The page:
Be sure you don’t phrase your request as a question or a suggestion. If you want your child to comply then tell, don’t ask. The best way to get compliance is to give a short, clear direction that ends with a period. (I’ve worked with many parents who use question marks “Would you like to go to bed now?”

If time is of the essence or your child needs you to “jump start” him into action, don’t say anything. Just gently grab his hand and take him to where you want him to go.

Interrupting an involved child can lead to resistance. So if you see your child is really engrossed in something legitimate (her homework, texting his friend about homework, his Lego construction), have some flexibility. Wait until you see your child is a little less engaged in the task. Then say your request. Just ensure that your child doesn’t take advantage of the situation. (If he appears legitimately engrossed in an activity, give a time limit: “I need your attention in a minute, please.”

If you’ve been saying those directions two, three or four times then you’re training your kid that he doesn’t have to pay attention. You’ll just keep repeating yourself. So use the parenting techniques above, but also expect your child to listen the first time. Walk over to him, say the request firmly and then no more reminders. If he doesn’t obey then apply the consequence. (See below).

If you’re sure your child has heard the request and you’ve given directions set at your child’s listening capabilities, then it is time for a consequence. Not doing so means sends a message to your kid that you’re okay with him dismissing you. A first level consequence might be to say your request followed with the outcome if he doesn’t comply: “If you want cookies for dessert, please come now.” And if he shows up later, just say in a matter of fact tone, “Sorry, it’s too late.” Don’t back down or buy into your child’s defense: “I didn’t hear you!” Your answer is just a simple, “Maybe next time you’ll listen better. ”Just be consistent so your child knows you do expect him to tune in the first time.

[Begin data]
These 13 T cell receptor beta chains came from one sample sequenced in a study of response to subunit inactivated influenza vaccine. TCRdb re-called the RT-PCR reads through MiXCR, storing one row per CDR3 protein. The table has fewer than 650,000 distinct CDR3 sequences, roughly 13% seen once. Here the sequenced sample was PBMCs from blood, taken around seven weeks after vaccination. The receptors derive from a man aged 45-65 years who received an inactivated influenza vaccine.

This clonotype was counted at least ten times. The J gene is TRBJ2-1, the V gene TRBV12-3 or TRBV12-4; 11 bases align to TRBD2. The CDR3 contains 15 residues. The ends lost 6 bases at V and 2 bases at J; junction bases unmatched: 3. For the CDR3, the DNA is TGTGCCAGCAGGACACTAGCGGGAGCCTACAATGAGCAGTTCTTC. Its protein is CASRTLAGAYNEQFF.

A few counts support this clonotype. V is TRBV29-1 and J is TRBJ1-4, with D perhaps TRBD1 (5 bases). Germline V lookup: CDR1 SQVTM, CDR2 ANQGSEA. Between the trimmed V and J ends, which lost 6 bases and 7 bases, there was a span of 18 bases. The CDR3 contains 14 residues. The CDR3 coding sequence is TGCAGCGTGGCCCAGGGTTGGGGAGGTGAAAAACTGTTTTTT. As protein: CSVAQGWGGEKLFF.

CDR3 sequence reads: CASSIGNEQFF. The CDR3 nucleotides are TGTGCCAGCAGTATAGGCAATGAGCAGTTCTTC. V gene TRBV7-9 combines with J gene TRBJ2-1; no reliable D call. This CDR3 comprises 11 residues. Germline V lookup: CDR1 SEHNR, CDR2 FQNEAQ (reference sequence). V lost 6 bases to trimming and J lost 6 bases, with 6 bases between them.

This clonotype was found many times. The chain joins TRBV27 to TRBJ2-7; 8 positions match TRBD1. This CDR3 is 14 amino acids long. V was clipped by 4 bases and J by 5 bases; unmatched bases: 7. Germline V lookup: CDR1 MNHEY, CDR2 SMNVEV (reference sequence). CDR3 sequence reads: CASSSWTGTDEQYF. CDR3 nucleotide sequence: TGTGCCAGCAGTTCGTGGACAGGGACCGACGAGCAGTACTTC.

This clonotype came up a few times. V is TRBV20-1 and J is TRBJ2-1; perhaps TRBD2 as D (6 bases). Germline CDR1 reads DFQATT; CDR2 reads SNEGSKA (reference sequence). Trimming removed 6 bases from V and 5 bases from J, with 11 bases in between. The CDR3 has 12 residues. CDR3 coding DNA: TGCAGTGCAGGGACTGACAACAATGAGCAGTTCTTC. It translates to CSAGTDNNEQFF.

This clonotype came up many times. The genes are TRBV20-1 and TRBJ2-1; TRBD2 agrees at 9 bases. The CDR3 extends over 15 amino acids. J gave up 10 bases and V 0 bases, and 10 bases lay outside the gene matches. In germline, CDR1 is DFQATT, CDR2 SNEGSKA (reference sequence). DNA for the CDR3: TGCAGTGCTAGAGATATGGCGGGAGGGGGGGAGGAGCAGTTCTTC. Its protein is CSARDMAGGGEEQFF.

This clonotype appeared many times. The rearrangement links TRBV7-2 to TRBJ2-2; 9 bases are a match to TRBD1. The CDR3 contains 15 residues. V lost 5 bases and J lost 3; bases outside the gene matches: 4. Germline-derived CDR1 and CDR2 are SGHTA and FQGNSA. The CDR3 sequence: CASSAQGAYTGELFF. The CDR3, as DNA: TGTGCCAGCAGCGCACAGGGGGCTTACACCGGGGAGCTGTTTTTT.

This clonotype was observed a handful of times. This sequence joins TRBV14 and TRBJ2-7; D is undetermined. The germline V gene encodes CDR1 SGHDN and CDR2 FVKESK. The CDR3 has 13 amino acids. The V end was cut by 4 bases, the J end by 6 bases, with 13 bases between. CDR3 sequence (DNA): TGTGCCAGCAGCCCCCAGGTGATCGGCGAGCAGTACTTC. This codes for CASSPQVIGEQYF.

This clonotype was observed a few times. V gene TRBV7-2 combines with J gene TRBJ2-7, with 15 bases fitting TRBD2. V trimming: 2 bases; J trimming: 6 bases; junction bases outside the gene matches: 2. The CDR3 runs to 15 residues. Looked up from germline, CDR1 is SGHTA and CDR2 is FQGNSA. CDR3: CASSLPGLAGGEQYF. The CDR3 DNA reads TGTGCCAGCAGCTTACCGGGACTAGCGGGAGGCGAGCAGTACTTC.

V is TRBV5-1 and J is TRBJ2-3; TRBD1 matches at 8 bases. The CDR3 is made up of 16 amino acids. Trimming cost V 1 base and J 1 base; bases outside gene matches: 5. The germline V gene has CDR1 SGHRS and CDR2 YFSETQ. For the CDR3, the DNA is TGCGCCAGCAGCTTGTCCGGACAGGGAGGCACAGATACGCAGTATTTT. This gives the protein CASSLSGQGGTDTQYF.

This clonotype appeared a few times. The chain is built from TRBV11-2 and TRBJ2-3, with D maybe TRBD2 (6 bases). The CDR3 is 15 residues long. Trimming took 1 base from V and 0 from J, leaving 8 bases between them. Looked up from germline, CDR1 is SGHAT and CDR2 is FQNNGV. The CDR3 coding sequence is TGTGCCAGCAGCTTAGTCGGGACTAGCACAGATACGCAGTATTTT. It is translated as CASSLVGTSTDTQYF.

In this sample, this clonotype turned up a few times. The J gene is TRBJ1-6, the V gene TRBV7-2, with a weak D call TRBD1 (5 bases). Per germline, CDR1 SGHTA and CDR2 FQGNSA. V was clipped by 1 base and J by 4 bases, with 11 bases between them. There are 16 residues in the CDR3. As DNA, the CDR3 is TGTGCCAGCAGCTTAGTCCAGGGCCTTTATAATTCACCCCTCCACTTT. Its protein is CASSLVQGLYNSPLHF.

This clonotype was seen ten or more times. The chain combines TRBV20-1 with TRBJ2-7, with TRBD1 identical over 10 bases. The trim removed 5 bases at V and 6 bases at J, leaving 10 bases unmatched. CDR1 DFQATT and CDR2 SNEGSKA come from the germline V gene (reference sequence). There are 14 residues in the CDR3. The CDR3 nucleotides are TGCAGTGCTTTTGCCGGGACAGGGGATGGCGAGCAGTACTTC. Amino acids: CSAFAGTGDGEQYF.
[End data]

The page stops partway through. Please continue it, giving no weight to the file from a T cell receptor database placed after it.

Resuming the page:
You’ve tried better communication techniques and refined how you give directions. You’ve taken into account your child’s age or attention span and considered whether he has any kind of a hearing loss.

No kidding! If you notice your child has repeated listening problems — particularly when seated a bit further from you, don’t overlook that this could be a hearing problem. Swimming ear? Allergies? A hearing loss? Talk to your medical provider.

There is an art to asking your kids to do something. The way you ask greatly influences the way they respond. The fact is, learning to give directions so kids will listen takes practice. And breaking a child’s bad listening habits takes work and patience. So hang in there!

Tips from this blog were adapted from the chapter, “Doesn’t Listen!” in my book,  The Big Book of Parenting Solutions: 101 Answers to Your Everyday Challenges and Wildest Worries. You can also find dozens more ideas to improve your child’s attention, memory, and focusing as well as communication tips and more specific solutions for learning disabilities, autism spectrum, ADHD and more.  You can also refer to my daily blog, Dr. Borba’s Reality Check for ongoing parenting solutions and late-breaking news and research about child development. Follow me on twitter @MicheleBorba